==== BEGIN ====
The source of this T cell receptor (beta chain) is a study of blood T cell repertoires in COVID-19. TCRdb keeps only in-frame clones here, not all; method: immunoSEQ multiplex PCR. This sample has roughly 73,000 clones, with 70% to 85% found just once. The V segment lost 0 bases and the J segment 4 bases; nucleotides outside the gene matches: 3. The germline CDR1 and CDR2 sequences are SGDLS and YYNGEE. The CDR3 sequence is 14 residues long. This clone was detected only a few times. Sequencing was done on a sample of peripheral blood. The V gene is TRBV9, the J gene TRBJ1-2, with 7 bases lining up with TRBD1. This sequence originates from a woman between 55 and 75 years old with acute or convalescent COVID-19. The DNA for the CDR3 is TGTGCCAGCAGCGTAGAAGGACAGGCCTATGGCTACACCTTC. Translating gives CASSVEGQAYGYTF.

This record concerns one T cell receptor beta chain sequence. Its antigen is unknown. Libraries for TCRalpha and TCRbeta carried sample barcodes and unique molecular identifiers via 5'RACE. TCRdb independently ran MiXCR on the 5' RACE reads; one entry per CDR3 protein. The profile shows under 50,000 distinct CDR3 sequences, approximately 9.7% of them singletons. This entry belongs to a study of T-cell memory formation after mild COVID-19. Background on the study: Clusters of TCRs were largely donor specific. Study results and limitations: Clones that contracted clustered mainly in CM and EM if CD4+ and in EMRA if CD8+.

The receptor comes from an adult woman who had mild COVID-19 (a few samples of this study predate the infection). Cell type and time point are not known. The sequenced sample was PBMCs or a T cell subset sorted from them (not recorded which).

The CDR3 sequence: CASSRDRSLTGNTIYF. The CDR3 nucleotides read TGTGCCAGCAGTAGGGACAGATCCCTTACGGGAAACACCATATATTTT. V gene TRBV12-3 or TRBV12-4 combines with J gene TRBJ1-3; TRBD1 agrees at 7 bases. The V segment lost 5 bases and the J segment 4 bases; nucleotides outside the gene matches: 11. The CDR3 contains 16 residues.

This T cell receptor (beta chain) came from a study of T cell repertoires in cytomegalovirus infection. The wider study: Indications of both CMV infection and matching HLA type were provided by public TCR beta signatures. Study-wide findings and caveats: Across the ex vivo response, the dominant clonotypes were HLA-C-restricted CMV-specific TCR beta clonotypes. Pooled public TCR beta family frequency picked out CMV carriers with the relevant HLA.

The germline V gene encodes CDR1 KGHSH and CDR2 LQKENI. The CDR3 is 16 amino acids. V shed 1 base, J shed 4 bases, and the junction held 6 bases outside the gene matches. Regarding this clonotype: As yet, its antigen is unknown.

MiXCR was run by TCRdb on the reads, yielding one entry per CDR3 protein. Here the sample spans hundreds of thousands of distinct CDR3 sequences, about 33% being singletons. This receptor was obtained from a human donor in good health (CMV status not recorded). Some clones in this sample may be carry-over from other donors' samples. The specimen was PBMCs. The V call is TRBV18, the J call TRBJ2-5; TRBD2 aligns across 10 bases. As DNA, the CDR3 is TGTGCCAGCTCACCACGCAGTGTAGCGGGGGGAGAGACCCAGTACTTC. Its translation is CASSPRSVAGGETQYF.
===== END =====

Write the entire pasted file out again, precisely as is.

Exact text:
The source of this T cell receptor (beta chain) is a study of blood T cell repertoires in COVID-19. TCRdb keeps only in-frame clones here, not all; method: immunoSEQ multiplex PCR. This sample has roughly 73,000 clones, with 70% to 85% found just once. The V segment lost 0 bases and the J segment 4 bases; nucleotides outside the gene matches: 3. The germline CDR1 and CDR2 sequences are SGDLS and YYNGEE. The CDR3 sequence is 14 residues long. This clone was detected only a few times. Sequencing was done on a sample of peripheral blood. The V gene is TRBV9, the J gene TRBJ1-2, with 7 bases lining up with TRBD1. This sequence originates from a woman between 55 and 75 years old with acute or convalescent COVID-19. The DNA for the CDR3 is TGTGCCAGCAGCGTAGAAGGACAGGCCTATGGCTACACCTTC. Translating gives CASSVEGQAYGYTF.

This record concerns one T cell receptor beta chain sequence. Its antigen is unknown. Libraries for TCRalpha and TCRbeta carried sample barcodes and unique molecular identifiers via 5'RACE. TCRdb independently ran MiXCR on the 5' RACE reads; one entry per CDR3 protein. The profile shows under 50,000 distinct CDR3 sequences, approximately 9.7% of them singletons. This entry belongs to a study of T-cell memory formation after mild COVID-19. Background on the study: Clusters of TCRs were largely donor specific. Study results and limitations: Clones that contracted clustered mainly in CM and EM if CD4+ and in EMRA if CD8+.

The receptor comes from an adult woman who had mild COVID-19 (a few samples of this study predate the infection). Cell type and time point are not known. The sequenced sample was PBMCs or a T cell subset sorted from them (not recorded which).

The CDR3 sequence: CASSRDRSLTGNTIYF. The CDR3 nucleotides read TGTGCCAGCAGTAGGGACAGATCCCTTACGGGAAACACCATATATTTT. V gene TRBV12-3 or TRBV12-4 combines with J gene TRBJ1-3; TRBD1 agrees at 7 bases. The V segment lost 5 bases and the J segment 4 bases; nucleotides outside the gene matches: 11. The CDR3 contains 16 residues.

This T cell receptor (beta chain) came from a study of T cell repertoires in cytomegalovirus infection. The wider study: Indications of both CMV infection and matching HLA type were provided by public TCR beta signatures. Study-wide findings and caveats: Across the ex vivo response, the dominant clonotypes were HLA-C-restricted CMV-specific TCR beta clonotypes. Pooled public TCR beta family frequency picked out CMV carriers with the relevant HLA.

The germline V gene encodes CDR1 KGHSH and CDR2 LQKENI. The CDR3 is 16 amino acids. V shed 1 base, J shed 4 bases, and the junction held 6 bases outside the gene matches. Regarding this clonotype: As yet, its antigen is unknown.

MiXCR was run by TCRdb on the reads, yielding one entry per CDR3 protein. Here the sample spans hundreds of thousands of distinct CDR3 sequences, about 33% being singletons. This receptor was obtained from a human donor in good health (CMV status not recorded). Some clones in this sample may be carry-over from other donors' samples. The specimen was PBMCs. The V call is TRBV18, the J call TRBJ2-5; TRBD2 aligns across 10 bases. As DNA, the CDR3 is TGTGCCAGCTCACCACGCAGTGTAGCGGGGGGAGAGACCCAGTACTTC. Its translation is CASSPRSVAGGETQYF.